At certain points in the video, a third police officer can be seen entering and leaving the room, but doesn’t take part in the assault.

Chung’s two sons attended this morning’s press conference, where they said their father had wet himself because he was not allowed to use the toilet.

“They wanted him to drink his own urine, that’s what they told him,” the youngest son said, adding that his father said the officers threatened him and his family members, saying they knew their full names and addresses.

The eldest son even accused the officers of planning the assault beforehand, adding that the officers can be seen wearing surgical gloves throughout the ordeal.

The youngest son said that on top of the physical injuries their dad sustained — which included bruises and a broken right-hand ring finger — the incident affected him psychologically as well.

“After he came out of the hospital, the relationship between my parents got worse. My mom is unable to sleep at night, and he’s too scared to go out because the officers revealed they knew our full names and addresses,” he said.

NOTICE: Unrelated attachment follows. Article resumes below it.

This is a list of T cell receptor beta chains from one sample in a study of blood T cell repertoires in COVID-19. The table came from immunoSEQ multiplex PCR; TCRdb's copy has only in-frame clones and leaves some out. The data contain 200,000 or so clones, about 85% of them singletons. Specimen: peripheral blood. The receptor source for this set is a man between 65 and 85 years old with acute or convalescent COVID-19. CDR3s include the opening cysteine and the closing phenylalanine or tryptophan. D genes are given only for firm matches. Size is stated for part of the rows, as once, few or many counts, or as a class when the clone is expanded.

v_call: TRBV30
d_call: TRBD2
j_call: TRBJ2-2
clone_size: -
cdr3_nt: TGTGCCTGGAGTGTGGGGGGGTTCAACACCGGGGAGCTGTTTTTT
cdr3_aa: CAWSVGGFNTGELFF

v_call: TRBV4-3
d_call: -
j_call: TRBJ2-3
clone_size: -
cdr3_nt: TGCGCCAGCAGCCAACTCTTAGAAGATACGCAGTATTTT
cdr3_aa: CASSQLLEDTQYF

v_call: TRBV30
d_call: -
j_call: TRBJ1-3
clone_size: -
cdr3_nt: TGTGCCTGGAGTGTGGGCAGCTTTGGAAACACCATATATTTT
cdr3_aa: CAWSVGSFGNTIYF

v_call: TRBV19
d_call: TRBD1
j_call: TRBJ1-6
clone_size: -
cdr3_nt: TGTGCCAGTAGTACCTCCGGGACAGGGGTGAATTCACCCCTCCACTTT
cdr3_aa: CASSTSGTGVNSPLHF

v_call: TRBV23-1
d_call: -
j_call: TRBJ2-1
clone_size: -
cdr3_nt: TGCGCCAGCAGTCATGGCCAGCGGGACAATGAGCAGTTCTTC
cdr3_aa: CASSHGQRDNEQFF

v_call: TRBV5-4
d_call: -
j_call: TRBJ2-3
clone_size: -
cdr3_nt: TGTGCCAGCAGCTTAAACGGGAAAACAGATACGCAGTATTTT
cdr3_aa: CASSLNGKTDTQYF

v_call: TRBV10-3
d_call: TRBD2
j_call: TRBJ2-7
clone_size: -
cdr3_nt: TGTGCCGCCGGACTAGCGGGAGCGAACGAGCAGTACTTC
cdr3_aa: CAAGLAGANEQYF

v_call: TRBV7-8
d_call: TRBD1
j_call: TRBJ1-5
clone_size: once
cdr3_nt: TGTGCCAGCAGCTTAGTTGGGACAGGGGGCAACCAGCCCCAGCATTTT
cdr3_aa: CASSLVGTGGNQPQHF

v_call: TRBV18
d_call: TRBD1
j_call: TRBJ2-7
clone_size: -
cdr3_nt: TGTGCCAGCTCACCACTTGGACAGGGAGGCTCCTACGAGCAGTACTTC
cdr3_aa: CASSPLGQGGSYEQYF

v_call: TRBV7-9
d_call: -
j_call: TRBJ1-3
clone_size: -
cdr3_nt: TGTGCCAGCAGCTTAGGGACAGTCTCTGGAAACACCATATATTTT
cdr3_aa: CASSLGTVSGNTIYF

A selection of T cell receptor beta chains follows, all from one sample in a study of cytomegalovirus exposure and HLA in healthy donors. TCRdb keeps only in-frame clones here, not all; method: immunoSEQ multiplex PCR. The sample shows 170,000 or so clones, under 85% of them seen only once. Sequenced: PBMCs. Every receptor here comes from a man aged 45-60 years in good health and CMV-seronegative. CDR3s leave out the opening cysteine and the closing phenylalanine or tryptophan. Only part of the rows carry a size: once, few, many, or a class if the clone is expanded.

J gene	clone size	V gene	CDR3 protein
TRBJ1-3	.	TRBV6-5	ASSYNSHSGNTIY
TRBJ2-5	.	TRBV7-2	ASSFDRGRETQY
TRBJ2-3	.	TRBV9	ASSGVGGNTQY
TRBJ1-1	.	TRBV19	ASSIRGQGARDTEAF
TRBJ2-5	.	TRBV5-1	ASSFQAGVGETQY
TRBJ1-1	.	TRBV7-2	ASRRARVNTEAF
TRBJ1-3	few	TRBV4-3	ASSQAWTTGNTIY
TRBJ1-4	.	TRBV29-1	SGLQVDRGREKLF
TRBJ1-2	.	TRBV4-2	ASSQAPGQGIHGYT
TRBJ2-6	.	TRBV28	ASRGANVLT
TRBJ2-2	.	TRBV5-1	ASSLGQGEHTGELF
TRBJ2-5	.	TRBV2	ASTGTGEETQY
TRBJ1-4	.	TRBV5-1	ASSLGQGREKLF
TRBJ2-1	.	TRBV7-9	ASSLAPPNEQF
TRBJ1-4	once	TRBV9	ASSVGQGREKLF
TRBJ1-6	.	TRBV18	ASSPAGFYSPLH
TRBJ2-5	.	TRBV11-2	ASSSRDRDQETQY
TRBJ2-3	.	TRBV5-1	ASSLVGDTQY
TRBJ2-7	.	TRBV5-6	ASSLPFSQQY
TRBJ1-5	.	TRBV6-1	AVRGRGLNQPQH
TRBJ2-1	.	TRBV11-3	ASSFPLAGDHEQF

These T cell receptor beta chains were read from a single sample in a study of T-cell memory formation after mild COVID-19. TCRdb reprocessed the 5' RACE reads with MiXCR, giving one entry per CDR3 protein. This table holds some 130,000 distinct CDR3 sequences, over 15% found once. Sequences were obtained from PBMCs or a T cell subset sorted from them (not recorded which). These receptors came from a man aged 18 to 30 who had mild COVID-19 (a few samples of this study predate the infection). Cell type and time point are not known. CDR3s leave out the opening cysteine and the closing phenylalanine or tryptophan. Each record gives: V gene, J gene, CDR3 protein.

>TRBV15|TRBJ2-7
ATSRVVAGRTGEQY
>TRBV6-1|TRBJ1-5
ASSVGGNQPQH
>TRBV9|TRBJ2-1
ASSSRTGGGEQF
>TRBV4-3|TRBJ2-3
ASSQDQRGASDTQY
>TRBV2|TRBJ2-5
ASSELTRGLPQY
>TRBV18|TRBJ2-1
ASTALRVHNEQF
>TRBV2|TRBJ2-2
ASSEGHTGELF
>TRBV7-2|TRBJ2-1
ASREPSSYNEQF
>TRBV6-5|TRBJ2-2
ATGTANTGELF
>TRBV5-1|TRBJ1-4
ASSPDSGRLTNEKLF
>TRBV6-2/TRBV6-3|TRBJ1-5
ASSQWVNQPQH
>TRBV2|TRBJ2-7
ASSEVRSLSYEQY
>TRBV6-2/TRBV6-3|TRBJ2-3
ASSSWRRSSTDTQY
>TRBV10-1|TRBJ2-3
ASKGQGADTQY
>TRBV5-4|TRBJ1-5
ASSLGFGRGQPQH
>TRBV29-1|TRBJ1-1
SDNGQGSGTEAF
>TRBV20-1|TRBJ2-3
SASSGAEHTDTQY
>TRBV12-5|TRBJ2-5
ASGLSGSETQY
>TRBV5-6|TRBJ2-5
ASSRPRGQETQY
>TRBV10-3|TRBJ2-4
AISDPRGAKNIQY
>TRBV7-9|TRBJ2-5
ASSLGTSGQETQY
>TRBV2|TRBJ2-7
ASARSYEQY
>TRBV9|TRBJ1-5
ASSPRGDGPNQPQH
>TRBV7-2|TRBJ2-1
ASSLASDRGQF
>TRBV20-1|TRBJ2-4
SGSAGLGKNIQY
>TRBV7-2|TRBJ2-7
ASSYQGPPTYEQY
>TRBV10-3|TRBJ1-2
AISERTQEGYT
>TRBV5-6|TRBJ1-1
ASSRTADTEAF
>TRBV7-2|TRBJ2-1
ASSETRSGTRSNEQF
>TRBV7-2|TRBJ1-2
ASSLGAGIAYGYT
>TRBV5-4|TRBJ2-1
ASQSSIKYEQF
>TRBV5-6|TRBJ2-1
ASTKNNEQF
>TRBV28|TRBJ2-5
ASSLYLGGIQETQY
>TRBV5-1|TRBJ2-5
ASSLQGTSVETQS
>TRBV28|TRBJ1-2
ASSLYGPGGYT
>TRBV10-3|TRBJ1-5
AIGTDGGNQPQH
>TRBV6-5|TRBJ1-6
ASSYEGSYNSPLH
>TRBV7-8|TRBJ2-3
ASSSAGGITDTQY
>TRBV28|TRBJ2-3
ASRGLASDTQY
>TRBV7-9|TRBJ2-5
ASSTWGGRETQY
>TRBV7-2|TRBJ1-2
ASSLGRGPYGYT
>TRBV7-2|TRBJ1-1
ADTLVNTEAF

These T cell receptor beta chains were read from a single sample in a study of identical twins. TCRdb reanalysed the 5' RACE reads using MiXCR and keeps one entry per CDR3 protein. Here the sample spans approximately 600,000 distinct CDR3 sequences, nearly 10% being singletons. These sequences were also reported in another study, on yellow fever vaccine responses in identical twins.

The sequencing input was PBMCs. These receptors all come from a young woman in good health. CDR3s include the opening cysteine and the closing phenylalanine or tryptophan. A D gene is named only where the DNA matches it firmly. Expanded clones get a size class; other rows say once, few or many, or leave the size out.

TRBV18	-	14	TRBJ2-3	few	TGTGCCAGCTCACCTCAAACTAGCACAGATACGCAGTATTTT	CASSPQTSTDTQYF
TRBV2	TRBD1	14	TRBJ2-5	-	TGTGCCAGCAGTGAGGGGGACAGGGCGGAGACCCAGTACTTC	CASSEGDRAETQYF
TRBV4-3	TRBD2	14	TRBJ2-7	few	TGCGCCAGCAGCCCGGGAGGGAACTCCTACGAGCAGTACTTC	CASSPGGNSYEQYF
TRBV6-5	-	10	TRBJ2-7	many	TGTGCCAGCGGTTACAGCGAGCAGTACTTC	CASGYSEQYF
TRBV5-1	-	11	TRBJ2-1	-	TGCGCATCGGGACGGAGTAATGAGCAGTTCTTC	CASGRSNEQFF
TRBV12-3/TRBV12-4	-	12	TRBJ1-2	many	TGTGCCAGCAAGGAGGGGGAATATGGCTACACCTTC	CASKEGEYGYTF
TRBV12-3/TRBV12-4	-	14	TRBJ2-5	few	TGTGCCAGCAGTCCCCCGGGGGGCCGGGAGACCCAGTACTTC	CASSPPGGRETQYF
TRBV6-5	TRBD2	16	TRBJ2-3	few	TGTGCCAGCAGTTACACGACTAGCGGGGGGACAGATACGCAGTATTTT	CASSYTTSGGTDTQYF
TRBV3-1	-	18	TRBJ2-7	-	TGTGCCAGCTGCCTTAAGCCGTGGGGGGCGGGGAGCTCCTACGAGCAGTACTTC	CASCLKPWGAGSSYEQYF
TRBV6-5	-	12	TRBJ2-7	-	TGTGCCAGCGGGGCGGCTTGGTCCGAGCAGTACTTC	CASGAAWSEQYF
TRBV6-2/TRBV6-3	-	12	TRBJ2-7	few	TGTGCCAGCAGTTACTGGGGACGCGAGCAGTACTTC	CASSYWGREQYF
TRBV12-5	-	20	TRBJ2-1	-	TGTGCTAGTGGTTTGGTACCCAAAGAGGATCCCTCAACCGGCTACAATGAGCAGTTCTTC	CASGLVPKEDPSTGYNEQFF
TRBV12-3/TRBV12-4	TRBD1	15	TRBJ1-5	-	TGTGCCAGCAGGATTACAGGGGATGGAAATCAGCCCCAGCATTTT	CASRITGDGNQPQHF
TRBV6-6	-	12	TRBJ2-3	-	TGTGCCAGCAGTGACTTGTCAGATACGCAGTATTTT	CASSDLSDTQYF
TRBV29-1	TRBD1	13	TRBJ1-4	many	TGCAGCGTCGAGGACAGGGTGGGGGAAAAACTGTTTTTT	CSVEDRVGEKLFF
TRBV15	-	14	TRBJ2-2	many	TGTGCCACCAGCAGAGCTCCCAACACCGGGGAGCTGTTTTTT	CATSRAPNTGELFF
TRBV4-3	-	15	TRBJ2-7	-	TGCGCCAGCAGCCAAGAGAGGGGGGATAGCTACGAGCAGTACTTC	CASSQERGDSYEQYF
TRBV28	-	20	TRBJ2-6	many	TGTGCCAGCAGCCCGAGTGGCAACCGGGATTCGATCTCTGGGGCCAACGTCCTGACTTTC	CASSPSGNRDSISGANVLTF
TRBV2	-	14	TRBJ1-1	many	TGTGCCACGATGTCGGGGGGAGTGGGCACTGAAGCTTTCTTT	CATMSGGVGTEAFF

The youngest Chung said that they asked Democratic Party lawmaker Lam Cheuk-ting for help as they felt they had no other choice, and didn’t feel confident that police would handle their complaint properly. Lam told reporters that after being approached by the family, he and his colleagues had been lobbying the Hospital Authority for footage from the ward for the past two months, but only got the footage last week

Although Chung’s arrest was not related to the city’s long-running pro-democracy protest movement, police have come under intense fire in recent weeks for alleged brutality in dealing with demonstrators. Lam today expressed concerns that those who were arrested for taking part in the demonstrations may also have been subjected to similar treatment or worse by police officers.

Lam accused the officers of abusing their power, saying it was “extremely disgraceful and shameful for any police officer to commit the offense of torturing.”